This article studies the moral metaphor system focusing on a subsystem consisting of five pairs of MORAL and IMMORAL metaphors whose source concepts represent some contrastive categories in our visual experience: WHITE and BLACK, LIGHT and DARK, CLEAR and MURKY, CLEAN and DIRTY, PURE and IMPURE. The study examines whether these moral metaphors are manifested in Chinese and English, looking for linguistic evidence in both languages. It is found that the studied moral metaphors are applicable in both languages at varying degrees. This finding suggests that these metaphors may range from being widespread to being universal. The study then further analyzes them regarding whether they are primary or complex metaphors and whether they are equal in status, applying a decompositional approach to metaphor analysis. The result suggests that the moral metaphors under study are complex rather than primary metaphors, and that they are actually not equal in status, some depending on others in meaning making in our moral cognition. If the analysis is valid, the implications are: some conceptual metaphors are more fundamental than others, those that are more fundamental are more likely to be widespread or universal, and hypotheses can be made about conceptual metaphors based on in-depth analysis of their conceptual composition.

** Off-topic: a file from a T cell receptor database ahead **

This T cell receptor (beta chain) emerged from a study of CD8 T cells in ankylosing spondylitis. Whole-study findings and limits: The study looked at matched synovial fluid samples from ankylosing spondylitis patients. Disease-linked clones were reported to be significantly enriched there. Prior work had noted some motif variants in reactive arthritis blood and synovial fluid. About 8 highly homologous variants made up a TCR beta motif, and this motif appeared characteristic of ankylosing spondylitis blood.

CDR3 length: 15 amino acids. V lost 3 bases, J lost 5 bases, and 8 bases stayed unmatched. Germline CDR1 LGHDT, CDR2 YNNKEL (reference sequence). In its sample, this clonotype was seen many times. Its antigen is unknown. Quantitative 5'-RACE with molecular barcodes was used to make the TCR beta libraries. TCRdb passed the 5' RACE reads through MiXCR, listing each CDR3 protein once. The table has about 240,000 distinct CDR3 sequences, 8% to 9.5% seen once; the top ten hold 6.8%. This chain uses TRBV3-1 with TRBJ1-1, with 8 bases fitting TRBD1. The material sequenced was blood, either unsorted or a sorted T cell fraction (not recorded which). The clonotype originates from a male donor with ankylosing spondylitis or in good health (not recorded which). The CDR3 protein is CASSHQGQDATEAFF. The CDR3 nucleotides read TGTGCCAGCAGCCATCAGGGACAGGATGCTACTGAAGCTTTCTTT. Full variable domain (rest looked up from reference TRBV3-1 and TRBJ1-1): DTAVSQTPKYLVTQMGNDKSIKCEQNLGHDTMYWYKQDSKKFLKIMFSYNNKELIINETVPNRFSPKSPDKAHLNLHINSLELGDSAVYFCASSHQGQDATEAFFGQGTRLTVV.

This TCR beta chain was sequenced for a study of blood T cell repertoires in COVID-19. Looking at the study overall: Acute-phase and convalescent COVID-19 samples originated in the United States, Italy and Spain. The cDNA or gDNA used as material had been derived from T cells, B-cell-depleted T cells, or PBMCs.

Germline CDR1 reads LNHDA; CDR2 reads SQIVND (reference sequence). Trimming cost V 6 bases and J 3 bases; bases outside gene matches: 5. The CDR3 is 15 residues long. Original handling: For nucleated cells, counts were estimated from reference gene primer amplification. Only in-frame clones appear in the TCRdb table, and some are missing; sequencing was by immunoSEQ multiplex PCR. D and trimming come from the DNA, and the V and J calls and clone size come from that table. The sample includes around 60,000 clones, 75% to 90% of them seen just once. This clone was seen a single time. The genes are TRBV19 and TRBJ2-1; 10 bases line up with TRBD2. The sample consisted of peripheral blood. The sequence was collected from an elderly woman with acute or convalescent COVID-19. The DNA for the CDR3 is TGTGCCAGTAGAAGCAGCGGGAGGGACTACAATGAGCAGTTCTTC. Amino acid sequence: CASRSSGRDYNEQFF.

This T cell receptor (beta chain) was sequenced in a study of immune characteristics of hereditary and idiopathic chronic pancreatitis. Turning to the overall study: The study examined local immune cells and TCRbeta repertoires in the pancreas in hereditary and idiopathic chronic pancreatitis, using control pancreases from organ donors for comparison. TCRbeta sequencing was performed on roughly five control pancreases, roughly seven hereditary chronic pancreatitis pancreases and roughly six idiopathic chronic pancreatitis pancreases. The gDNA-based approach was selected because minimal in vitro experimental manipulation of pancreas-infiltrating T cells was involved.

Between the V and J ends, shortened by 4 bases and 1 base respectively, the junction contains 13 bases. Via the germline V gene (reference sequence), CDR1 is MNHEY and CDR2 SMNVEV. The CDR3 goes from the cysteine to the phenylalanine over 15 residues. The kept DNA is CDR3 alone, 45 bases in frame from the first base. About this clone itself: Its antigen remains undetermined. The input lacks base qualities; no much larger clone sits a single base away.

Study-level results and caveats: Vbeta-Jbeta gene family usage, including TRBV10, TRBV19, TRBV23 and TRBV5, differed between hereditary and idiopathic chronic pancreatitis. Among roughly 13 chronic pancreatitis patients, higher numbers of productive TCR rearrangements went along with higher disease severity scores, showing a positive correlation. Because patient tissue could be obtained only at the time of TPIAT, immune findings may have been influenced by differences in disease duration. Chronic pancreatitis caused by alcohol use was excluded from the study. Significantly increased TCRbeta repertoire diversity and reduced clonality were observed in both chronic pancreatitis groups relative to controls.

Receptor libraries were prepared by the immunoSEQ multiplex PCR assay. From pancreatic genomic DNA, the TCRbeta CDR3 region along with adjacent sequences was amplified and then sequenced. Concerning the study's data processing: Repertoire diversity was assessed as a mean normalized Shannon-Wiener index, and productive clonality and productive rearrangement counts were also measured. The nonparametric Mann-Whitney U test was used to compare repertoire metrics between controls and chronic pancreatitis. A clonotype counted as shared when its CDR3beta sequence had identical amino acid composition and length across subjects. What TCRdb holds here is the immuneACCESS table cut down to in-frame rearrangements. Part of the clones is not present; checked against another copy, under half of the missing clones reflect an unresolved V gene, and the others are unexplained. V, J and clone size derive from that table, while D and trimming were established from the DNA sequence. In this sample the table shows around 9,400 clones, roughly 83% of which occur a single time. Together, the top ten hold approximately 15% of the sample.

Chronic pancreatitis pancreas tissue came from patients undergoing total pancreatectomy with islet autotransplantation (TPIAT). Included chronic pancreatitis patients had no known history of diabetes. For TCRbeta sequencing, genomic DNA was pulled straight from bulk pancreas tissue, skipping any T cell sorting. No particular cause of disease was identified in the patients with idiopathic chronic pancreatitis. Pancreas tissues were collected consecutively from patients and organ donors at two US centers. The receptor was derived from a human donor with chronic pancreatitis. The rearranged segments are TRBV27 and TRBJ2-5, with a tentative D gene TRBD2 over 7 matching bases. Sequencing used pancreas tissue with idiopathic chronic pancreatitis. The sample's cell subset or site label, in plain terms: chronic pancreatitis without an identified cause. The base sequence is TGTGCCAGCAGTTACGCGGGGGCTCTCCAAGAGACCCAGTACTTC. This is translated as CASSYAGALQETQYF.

All Science Journal Classification (ASJC) codes
- Experimental and Cognitive Psychology
- Linguistics and Language